By Chris Rotolo |
TRENTON – After months of discussion, false starts and delays, New Jersey took a giant step toward the legalization of recreational marijuana Monday, but two local legislators say there’s still work to be done.
Following a four-hour public hearing in Trenton, committees from both the Senate and Assembly voted 7-4 and 7-2, respectively, to advance a bill that could pave the way for legal weed in the Garden State.
Though the bill now awaits a full vote in the state legislature, state Sens. Vin Gopal (D-11) and Declan O’Scanlon (R-13) say they aren’t convinced it’s strong enough to pass in its current form.
“There’s a lot of discussion that has yet to be had and I don’t think the votes are there yet,” O’Scanlon said in a Nov. 27 interview with The Two River Times. “Both sides need to take a breath and focus on getting answers to legitimate concerns and questions and then legislate on those answers, whether those answers perpetuate our beliefs or not.”
O’Scanlon was a “no” vote at Monday’s hearing, but denounced what he called “hyperbolic anarchy, chaos, death and destruction” preached by anti-legalization groups.
“I didn’t vote ‘no’ because I wanted to give credibility to the over-the-top pronouncements of naysayers. But there are deliberative questions that I’m still receiving and they deserve to be answered,” O’Scanlon said.
O’Scanlon specifically cited law enforcement concerns posed by Monmouth County Sheriff Shaun Golden, a point Gopal agreed needs to be investigated further.
“Our local law enforcement officials have legitimate concerns about resources and training and we have to make sure those concerns are met with answers. We have to make sure this is done the right way. It can’t be rushed,” Gopal said.
Gopal voted in favor of the bill Monday.
During Monday’s hearing Gopal expressed his anger that some constituents in his district can’t find work 15 years after a nonviolent marijuana arrest and conviction. In a Nov. 27 interview, Gopal expanded on this, laying out the dollars and cents of the situation.
“When you examine money spent on law enforcement, look at what we’re spending to lock up nonviolent criminals. We’re talking about billions of dollars. I don’t think I’m alone when I say the money can be better spent on going after rapists and other violent offenders,” Gopal said.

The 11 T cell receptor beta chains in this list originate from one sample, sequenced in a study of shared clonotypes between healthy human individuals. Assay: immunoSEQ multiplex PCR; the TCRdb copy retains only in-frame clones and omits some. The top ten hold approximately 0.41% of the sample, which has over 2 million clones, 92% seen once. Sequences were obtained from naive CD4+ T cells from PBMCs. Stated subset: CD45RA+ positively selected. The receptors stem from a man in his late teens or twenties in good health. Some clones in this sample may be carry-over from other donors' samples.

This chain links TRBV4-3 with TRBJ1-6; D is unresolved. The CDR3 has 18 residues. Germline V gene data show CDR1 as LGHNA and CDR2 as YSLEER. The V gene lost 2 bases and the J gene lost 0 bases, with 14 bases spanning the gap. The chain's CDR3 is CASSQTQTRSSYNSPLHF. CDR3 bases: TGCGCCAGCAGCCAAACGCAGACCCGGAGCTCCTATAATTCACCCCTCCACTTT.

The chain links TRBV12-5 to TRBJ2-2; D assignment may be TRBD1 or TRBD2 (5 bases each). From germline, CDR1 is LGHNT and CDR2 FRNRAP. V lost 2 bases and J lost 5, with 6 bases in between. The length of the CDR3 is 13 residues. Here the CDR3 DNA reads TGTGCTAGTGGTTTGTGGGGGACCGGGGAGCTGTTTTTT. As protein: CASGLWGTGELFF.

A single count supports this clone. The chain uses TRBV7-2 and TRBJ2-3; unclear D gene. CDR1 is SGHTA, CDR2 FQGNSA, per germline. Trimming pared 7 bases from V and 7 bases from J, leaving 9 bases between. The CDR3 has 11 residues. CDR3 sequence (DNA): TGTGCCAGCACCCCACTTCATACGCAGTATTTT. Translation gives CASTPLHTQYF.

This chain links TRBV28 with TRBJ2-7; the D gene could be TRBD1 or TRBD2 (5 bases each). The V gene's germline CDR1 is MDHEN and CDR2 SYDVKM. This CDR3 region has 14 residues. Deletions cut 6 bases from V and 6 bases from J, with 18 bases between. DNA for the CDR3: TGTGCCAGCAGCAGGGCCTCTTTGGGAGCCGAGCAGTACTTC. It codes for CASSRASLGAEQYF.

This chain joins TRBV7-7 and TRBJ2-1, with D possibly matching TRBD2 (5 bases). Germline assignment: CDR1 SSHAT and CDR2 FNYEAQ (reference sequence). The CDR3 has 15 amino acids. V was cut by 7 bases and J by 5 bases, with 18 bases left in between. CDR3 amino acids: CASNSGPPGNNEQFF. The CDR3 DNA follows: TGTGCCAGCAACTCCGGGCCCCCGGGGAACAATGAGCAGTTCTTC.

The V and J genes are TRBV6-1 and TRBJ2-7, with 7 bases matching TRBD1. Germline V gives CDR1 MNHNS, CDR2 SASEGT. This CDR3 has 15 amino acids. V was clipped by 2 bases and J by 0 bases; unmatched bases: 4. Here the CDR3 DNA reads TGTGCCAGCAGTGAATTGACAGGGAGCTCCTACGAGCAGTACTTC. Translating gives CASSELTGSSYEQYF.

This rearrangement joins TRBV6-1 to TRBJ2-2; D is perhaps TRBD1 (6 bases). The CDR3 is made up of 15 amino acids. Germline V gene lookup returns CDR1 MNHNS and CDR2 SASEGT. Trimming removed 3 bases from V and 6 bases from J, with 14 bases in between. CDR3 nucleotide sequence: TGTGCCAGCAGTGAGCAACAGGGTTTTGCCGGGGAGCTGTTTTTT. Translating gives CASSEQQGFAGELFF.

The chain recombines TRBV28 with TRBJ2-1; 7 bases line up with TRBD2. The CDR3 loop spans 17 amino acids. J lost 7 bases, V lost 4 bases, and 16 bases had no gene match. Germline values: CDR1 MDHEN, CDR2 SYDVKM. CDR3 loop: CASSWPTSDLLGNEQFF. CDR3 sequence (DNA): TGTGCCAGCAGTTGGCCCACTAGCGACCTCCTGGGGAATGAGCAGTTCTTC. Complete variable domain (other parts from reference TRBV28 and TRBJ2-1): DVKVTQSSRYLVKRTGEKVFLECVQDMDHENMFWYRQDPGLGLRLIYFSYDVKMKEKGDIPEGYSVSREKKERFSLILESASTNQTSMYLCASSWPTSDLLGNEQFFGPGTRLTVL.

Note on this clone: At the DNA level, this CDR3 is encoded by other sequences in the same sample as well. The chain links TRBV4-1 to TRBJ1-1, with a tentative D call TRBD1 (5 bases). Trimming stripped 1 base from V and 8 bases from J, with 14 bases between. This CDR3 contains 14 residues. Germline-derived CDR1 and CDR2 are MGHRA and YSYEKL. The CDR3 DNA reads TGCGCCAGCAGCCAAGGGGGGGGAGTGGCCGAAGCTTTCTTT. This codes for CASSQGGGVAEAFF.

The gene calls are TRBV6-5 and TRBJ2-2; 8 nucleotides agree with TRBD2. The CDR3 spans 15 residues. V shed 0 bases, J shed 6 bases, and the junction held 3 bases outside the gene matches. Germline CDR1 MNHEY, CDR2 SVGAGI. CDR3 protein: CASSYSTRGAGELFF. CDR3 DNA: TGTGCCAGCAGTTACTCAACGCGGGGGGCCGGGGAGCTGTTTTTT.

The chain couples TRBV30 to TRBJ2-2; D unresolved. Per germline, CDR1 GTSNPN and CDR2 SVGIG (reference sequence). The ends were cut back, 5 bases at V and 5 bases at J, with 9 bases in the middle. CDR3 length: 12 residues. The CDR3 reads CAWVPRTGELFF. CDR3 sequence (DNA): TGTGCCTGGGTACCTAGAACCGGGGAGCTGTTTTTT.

Gopal called the war on drugs an “utter failure,” describing a strong black market for drug sales in the state and an unnecessarily large tax burden on state residents due to prisons clogged with nonviolent offenders. “The war on drugs hasn’t done much to solve the problem. We have to be better and smarter about this,” he added.
Gopal and O’Scanlon agreed a piece of this bill should empower local municipalities to decide for themselves about the placement of dispensaries and grow houses within city lines.
“I think we have successfully eliminated any such discussion of any attempt to force a municipality’s hand,” O’Scanlon said.
“If a town passed a resolution, we have to respect that, and there’s nothing that says there has to be a facility in that town,” Gopal added. “We have to look at the mistakes made in Colorado and California, learn from those mistakes, and try to have the best form of legalization here.”
O’Scanlon added he hopes local government officials “are smart enough” to understand they should not lump the use of recreational and medical marijuana together.
“To conflate the two sends a very inaccurate and destructive message,” O’Scanlon said, adding that Monday’s hearing, in addition to advancing the recreational legalization bill, also moved two other bills aimed at making the medicinal marijuana law more consumer-friendly while expanding the economic reach of the medical market.
This article was first published in the Nov. 29 – Dec. 5, 2018 print edition of The Two River Times.
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